The PM suggested that around half the people who are judged to be unable to work are signed off with depression or anxiety – with a heavy implication, even in these supposedly enlightened days on mental health issues – that many should be working.

Except that his comments were premised on a misunderstanding of the figures. Just over half of people judged medically unable to work have depression or anxiety – around 1.35 million. However, more than 1m of them had depression or anxiety as a secondary condition, rather than the reason for which they were signed off. 

Being ill for a long time can itself be a driver of both. Either No. 10 is so incompetent that it failed to realise what the numbers meant, or else it is so callous that it didn’t care.

All of this failure makes Sunak’s decision to press through legislation to stop smoking look curious. It is not a traditionally Tory policy: both his immediate predecessors have publicly scorned it. Several cabinet ministers, including ambitious Kemi Badenoch, are on the record as opposing it.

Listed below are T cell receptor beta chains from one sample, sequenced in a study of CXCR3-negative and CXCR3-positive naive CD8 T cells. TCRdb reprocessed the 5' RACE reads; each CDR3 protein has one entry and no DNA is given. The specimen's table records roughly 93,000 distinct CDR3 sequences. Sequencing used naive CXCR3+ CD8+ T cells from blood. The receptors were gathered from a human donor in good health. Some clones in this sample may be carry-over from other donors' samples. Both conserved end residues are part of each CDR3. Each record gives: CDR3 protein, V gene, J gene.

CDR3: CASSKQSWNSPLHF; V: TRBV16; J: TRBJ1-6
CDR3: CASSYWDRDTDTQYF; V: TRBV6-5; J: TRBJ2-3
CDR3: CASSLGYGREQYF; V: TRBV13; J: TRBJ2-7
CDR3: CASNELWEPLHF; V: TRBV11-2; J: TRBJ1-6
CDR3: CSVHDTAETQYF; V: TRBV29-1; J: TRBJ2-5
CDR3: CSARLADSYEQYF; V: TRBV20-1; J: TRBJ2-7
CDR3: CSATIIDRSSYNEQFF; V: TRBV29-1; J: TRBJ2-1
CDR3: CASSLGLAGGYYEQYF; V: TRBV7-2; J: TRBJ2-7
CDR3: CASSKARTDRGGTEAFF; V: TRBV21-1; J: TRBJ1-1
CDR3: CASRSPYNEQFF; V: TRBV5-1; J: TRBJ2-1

Sunak is hardly a soft Tory by background – his interventions during the pandemic were against his natural small-state political instincts, and reporting has suggested he was a consistent voice in opening up faster, against public health advice.

Why, then, did he spend so much of his dwindling political capital on pushing through the legislation? So weak was his position on the issue that he allowed the measure to be a free vote, meaning serving ministers could vote against it without retaliation.

In the end, Sunak managed to get the support of just over half of his own MPs – more than 100 abstained and over 50 actively voted against the government. Labour and the opposition parties, by contrast, almost universally supported the legislation.